WASHINGTON, Sept 30 - Questions have risen over whether Mohammad Atta, or any of the other alleged hijackers, wrote the five-page handwritten Arabic document the FBI claims to have found both in Atta's luggage and in the wreckage of the downed flight in Pennsylvania.
The document allegedly includes Islamic prayers, instructions for a last night of life and practical reminders to bring "knives, your will, IDs, your passport" and, finally, "to make sure that nobody is following you."
U.S. Federal Bureau of Investigation (FBI) officials claim they found the document in Atta's luggage Friday, which did not make it on the ill-fated plane that rammed into the World Trade Center, saying they are not sure of the author's identity - whether it was Atta, another hijacker or someone else, the Washington Post reported.
Two scholars said they found "incongruous" the opening line that refers to praying "in the name of God, of myself and my family . . ." because Muslims do not pray in their name or their families' names, reported the Post.
Jonathan Brockopp, assistant professor of Islamic studies at Bard College, noted another inconsistency in the statement about seeking death.
In mainstream Muslim tradition, he said, "there is an important distinction between suicide and martyrdom in that martyrs don't seek death. A martyr seeks to glorify God and be God's instrument . . . and is not necessarily seeking death," said the paper.
The idea "of not seeking death," Brockopp added, "is tremendously important in Muslim tradition."
He was also quoted as saying that Islamic extremists have recently arrived at their own interpretations of these early Muslim teachings, and the document's author appears to follow that view.
He also said he found certain phrases like "lighten my way . . . lift the burden" are typical of self-exhortations made by "a person who joins a charismatic community or cult" and then tries "to do something beyond impossibility," said the Post.
Renowned British journalist Robert Fisk also questioned the "Islamicity" of the hijackers saying, "If the handwritten, five-page document which the FBI says it found in the baggage of Mohamed Atta, the suicide bomber from Egypt, is genuine, then the men who murdered more than 7,000 innocent people believed in a very exclusive version of Islam - or were surprisingly unfamiliar with their religion."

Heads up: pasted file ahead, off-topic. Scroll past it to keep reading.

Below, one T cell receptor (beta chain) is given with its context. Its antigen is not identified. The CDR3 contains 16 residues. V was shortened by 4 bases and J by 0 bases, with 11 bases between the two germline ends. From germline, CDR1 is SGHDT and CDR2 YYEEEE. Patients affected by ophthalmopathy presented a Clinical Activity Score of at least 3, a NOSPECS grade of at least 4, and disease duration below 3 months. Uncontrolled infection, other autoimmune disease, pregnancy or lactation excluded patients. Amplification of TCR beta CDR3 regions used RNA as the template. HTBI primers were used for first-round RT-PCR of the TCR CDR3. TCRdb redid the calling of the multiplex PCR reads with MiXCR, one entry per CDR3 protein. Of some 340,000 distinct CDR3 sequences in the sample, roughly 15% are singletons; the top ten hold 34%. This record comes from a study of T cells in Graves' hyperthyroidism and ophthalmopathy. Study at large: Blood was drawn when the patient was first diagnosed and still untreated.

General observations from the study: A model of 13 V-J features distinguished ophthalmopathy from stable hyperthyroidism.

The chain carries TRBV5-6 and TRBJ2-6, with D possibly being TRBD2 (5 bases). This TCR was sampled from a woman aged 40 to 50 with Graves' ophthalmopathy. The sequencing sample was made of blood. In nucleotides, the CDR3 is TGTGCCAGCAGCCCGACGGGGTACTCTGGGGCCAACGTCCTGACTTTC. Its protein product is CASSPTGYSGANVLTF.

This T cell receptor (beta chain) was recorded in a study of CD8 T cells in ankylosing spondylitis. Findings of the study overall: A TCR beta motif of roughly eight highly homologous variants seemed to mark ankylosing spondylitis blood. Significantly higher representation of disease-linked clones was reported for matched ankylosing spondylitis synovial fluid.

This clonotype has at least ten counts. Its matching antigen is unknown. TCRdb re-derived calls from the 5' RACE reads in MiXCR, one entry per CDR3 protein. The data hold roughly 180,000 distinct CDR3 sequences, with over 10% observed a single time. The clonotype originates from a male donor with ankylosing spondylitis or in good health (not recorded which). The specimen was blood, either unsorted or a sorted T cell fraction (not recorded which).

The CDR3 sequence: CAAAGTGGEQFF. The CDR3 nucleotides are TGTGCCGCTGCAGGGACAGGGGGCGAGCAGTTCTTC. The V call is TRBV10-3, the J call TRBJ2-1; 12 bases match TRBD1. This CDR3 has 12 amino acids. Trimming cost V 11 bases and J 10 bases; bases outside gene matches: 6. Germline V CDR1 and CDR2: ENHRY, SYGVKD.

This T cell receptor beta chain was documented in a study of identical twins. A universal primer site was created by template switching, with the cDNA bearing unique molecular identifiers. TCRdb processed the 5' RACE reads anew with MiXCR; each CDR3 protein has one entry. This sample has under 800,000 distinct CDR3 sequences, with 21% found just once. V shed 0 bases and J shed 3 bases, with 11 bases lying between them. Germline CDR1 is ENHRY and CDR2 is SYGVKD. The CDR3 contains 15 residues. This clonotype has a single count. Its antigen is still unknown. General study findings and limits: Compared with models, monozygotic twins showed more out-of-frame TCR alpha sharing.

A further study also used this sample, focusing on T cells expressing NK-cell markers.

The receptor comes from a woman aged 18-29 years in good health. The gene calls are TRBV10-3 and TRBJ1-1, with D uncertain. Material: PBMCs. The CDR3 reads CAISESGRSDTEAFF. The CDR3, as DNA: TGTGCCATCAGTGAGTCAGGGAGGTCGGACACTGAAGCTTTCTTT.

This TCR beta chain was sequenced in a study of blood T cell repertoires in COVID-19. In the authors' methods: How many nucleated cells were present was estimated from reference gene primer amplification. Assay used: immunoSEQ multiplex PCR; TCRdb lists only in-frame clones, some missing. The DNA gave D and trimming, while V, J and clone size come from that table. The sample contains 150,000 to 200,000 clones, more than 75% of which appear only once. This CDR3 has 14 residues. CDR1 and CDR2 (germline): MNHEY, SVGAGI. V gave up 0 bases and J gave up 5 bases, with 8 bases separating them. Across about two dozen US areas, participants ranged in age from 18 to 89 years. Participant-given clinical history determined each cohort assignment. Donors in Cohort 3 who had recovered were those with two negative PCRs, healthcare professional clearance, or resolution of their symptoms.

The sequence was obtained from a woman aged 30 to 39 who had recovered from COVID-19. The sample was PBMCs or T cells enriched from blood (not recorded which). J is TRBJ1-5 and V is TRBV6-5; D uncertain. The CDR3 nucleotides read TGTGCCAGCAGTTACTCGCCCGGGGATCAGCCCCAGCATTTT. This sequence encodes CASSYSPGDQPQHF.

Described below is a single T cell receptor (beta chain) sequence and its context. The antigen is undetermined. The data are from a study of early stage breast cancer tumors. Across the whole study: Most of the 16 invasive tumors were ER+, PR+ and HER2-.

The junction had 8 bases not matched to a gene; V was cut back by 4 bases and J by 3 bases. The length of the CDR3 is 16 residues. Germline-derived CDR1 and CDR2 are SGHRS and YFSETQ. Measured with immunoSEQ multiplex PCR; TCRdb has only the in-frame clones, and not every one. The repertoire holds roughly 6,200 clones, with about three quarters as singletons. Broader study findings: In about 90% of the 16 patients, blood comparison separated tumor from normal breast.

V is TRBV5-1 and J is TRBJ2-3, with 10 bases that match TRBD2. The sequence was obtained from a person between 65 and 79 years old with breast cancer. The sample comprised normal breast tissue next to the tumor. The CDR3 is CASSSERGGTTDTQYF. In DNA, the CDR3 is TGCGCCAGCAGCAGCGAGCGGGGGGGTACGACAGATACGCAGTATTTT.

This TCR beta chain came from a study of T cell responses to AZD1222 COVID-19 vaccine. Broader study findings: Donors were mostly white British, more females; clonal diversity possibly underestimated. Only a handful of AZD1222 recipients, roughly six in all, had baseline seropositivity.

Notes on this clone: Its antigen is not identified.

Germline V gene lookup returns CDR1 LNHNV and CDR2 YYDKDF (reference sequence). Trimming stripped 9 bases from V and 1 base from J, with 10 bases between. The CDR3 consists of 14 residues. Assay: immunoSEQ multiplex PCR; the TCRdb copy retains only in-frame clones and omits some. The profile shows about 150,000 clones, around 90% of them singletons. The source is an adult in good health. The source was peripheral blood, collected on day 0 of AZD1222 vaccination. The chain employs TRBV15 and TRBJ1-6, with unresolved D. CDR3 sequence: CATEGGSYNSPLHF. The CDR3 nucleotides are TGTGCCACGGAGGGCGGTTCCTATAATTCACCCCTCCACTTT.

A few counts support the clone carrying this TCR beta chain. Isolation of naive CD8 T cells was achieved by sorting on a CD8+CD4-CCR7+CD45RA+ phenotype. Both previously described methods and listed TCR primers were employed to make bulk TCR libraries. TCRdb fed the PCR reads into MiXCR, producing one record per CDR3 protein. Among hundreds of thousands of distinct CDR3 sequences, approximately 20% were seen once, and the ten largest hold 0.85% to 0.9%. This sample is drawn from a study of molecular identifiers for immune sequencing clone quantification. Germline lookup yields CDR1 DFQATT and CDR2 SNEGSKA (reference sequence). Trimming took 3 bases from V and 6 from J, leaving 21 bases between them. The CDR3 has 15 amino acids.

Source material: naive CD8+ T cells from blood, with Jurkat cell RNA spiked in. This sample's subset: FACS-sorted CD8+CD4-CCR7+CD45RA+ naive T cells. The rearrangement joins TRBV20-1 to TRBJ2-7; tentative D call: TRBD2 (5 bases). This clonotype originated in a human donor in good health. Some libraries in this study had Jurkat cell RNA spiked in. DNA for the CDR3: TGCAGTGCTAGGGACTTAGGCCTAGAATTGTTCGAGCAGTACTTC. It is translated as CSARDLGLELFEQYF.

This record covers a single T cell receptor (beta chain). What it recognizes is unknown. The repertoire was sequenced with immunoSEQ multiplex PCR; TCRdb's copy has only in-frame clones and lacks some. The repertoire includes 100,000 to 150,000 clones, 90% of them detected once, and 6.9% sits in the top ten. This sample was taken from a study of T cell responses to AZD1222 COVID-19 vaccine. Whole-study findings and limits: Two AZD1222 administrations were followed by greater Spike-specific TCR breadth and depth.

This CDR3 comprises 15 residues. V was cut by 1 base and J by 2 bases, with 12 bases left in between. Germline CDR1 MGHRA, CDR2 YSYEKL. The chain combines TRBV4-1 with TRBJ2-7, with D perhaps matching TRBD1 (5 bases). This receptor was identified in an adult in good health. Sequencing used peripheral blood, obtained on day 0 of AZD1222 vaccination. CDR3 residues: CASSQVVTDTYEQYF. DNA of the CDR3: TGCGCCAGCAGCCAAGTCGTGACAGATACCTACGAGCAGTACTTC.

In an article, published by the Independent Saturday, Fisk went on to say that the alleged letter raises more questions than answers.
Fisk concurs with scholars who were bothered by the quotation that read, ""In the name of God, the most merciful, the most compassionate ... In the name of God, of myself, and of my family.''
"The problem is that no Muslim - however ill-taught - would include his family in such a prayer. Indeed, he would mention the Prophet Mohamed [SAW] immediately after he mentioned God in the first line," Fisk argues.
He was also puzzled by the statement in which the writer says, "the time of fun and waste are over," saying that "Lebanese and Palestinian 'suicide bombers' have never been known to refer to 'the time of fun and waste' - because a true Muslim would not have 'wasted' his time and would regard pleasure as a reward of the afterlife."
"And what Muslim would urge his fellow believers to recite the morning prayer - and then go on to quote from it? A devout Muslim would not need to be reminded of his duty to say the first of the five prayers of the day - and would certainly not need to be reminded of the text."
"It is as if a Christian, urging his followers to recite the Lord's Prayer, felt it necessary to read the whole prayer in case they didn't remember it."
"American scholars have already raised questions about the use of '100 per cent' - hardly a theological term to be found in a religious exhortation - and the use of the word 'optimistic' with reference to the Prophet [SAW] is a decidedly modern word."
"However, the full and original Arabic text has not been released by the FBI. The translation, as it stands, suggests an almost Christian view of what the hijackers might have felt - asking to be forgiven their sins, explaining that fear of death is natural, that 'a believer is always plagued with problems'," read excepts from Fisk's article.
He goes on to ponder over why there are no references to any of Osama bin Laden's demands - for an American withdrawal from the Gulf, an end to Israeli occupation, the overthrow of pro-American Arab regimes - nor any narrative context for the atrocities about to be committed.
He also goes on to question the credibility of the translators and possible intentions of the authorities.
"In the past, CIA translators have turned out to be Lebanese Maronite Christians whose understanding of Islam and its prayers may have led to serious textual errors. Could this be to blame for the weird references in the note found in Atta's baggage? Or is there something more mysterious about the background of those who committed a crime against humanity in New York and Washington, just over two weeks ago?" Fisk asks.
Over and over questions arise over the identities of the hijackers, specifically regarding the behavior of the hijackers who supposedly were so dedicated to Islam that they were willing to die for the sake of the faith.
Atta was said to have been a near-alcoholic, while Ziad Jarrahi, the alleged Lebanese hijacker of the plane which crashed in Pennsylvania, had a Turkish girlfriend in Hamburg and enjoyed nightclubs and drinking.
Such behavior would directly contradict the life of a devout Muslim willing to die for the sake and goodness of his/her religion.